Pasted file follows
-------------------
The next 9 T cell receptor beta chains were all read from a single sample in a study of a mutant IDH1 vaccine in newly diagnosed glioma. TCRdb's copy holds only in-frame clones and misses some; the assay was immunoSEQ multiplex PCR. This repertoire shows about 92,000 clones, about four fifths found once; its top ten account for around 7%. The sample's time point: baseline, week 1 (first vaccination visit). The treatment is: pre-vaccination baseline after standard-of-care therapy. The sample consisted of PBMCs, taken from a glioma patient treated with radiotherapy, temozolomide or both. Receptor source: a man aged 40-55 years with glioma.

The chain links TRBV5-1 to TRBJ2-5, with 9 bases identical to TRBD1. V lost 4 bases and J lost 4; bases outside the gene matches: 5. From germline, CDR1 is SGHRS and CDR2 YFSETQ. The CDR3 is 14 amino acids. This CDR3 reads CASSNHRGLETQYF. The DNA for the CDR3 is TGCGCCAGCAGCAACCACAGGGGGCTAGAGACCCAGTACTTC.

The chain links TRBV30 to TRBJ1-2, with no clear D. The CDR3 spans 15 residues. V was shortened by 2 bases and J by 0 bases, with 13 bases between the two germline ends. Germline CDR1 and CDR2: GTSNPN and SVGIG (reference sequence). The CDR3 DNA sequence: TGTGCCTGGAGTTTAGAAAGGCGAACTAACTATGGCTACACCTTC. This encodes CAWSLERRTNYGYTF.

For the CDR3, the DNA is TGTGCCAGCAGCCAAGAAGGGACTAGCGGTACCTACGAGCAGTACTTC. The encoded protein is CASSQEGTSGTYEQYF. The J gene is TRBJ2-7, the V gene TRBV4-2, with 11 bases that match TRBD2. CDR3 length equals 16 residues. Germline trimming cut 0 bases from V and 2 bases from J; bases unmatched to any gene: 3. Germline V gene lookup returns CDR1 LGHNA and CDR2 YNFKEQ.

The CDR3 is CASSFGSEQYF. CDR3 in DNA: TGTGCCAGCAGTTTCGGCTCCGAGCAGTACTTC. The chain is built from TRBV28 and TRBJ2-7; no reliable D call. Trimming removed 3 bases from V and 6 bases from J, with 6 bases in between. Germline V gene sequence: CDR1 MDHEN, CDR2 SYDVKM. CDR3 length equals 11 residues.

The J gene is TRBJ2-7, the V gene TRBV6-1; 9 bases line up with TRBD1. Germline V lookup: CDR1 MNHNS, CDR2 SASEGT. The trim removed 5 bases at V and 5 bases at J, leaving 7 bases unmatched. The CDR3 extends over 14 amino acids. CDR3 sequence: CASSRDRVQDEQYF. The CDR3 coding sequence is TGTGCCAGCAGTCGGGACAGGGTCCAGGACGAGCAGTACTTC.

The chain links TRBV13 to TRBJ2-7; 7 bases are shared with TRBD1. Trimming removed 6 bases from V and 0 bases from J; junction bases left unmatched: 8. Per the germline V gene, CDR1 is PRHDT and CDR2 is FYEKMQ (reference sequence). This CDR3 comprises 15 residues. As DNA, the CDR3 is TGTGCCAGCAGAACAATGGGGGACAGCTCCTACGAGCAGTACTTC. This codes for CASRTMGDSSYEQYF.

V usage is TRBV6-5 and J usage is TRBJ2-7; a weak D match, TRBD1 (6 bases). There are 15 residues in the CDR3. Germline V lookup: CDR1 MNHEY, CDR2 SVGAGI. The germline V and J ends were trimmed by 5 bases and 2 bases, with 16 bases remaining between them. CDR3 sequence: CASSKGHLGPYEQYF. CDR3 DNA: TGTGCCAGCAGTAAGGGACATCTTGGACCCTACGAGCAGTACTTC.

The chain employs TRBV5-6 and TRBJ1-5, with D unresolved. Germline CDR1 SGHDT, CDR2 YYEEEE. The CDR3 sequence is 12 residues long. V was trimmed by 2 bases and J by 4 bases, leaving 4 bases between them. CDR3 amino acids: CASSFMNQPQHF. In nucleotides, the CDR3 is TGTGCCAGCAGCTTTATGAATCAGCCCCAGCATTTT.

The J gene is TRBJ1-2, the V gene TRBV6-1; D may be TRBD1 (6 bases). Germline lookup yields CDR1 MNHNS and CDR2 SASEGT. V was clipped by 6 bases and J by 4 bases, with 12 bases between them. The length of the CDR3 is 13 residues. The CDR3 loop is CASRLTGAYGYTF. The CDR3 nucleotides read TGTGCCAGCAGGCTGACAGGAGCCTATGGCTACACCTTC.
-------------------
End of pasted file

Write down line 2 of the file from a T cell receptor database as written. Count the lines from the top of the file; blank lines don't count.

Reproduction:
The chain links TRBV5-1 to TRBJ2-5, with 9 bases identical to TRBD1. V lost 4 bases and J lost 4; bases outside the gene matches: 5. From germline, CDR1 is SGHRS and CDR2 YFSETQ. The CDR3 is 14 amino acids. This CDR3 reads CASSNHRGLETQYF. The DNA for the CDR3 is TGCGCCAGCAGCAACCACAGGGGGCTAGAGACCCAGTACTTC.